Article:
1 Bungtown Rd Cold Spring Harbor, NY
Torment. Nights and days were the worst form of torture I could ever have imagined – tormenting me with its endlessness and hopelessness. There is absolutely nothing worse in the world than what I had been experiencing for the last three months.
I was planted in my usual spot. Sitting at the edge of my bed while my husband either did or didn’t sleep – I didn’t know, nor did I care. My blankets were twisted and crumbled behind me, evidence of my tossing and turning from the hours before. I stared at the thirsty-looking houseplant on my nightstand without really looking at it and listened to the screams of desperation. A sound as ubiquitous in our world as the scent of death had become.
When I thought of Mitchell I wanted to rip my own heart out. Where was he? The scream that escaped my throat as I pounded my own fists against my skull had become normal and my asshole husband ignored them. I didn’t really notice when I had actually torn out enough of my hair that there were patches of missing hair all over my head. I’m sure he noticed, but he never said anything. Though, a part of me didn’t really blame him. The first weeks he cradled and comforted me, shedding tears along with me. But now, only the slightest shift in his sleeping posture indicated that he paid attention. He stopped paying attention.
Now, we were prisoners. I was reaching the edge. The nights of me crying and begging until my throat became raw and my voice hoarse had ended. He didn’t understand. After all, he had only come into Mitchell’s life when I was pregnant with him. He didn’t understand. He said Mitchell might as well have been his biologically but I knew that wasn’t true. I remember that passing look in his eyes when Mitchell was born. That look of disappointment that Mitchell didn’t look like him. It was fleeting, lasting only a blink of an eye, but I saw it. And now, night after night – and day after day I felt it. The need to search didn’t come to him like it did to me.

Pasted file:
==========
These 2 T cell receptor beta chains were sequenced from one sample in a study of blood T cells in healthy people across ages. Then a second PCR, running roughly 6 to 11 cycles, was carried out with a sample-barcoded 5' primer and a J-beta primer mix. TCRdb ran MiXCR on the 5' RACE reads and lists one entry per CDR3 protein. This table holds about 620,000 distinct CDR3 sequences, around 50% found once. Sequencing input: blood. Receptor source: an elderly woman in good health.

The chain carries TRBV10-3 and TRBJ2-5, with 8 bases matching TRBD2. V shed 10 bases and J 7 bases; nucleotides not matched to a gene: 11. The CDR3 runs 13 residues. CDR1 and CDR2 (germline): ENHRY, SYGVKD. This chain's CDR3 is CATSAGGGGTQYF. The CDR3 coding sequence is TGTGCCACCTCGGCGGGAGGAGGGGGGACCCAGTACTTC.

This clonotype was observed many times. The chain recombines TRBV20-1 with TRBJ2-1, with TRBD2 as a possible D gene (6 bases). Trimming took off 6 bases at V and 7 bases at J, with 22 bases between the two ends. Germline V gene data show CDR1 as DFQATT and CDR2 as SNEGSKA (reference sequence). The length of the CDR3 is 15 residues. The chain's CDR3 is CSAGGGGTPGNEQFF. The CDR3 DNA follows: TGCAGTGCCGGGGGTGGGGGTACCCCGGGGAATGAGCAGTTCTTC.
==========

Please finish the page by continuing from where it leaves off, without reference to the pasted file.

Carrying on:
Craig told me it was time to let him go, that he was gone. Just because the Gage took him didn’t mean he was gone though. I didn’t care how small the percentage was that he was still alive, I needed to search for him. Living night after night waiting for our death, barely surviving, wasn’t doing anything anyway. Craig wasn’t enough for me anymore and I knew.
The lab was no longer contained and it was only a matter of days, maybe even hours before the world knew. The infection spreading to the entire populace of the Cold Spring Harbor Laboratory sans a few of us who were mysteriously immune. My notes sat on my desk taunting me like a dangling, rotten carrot. I don’t know what prompted me to make my next move and it definitely classified me as utterly insane – at least Dr. Ruiz would think so. I then watched Craig for the next eight minutes, listening to the soft tick of the clock on the mantel like a beckoning metronome. The steady rise and fall of his chest indicating he was finally asleep. Bastard.
For the first time in months my senses were alive, firing all my synapses. For years we had studied the billions of neurons in our brain and it wasn’t until my partner, Lu Zhongyan, in Suzhou, China was able to manipulate the frontal lobe of the brain that everything became fucked up. 182 IQ did us no good and now the world would go to hell, my son with it. The last I heard from the jackass he had just sent in his findings to PLOS Computational Biology, though I doubt they’d ever make the journal.
The rough carpet felt inviting under my bare feet as I walked into the kitchen and directly to what I needed. It was the first time in my life that I was so sure of what I was doing. The metal sang against the block as I pulled the blade out, welcoming me in my grip. I don’t remember walking back to our bedroom. All I remember is standing above our bed for the last time and seeing my husbands frightened eyes as I drove the blade deep into his chest. Believe me, I was just as surprised as anyone else when I giggled at his bubbling pleas.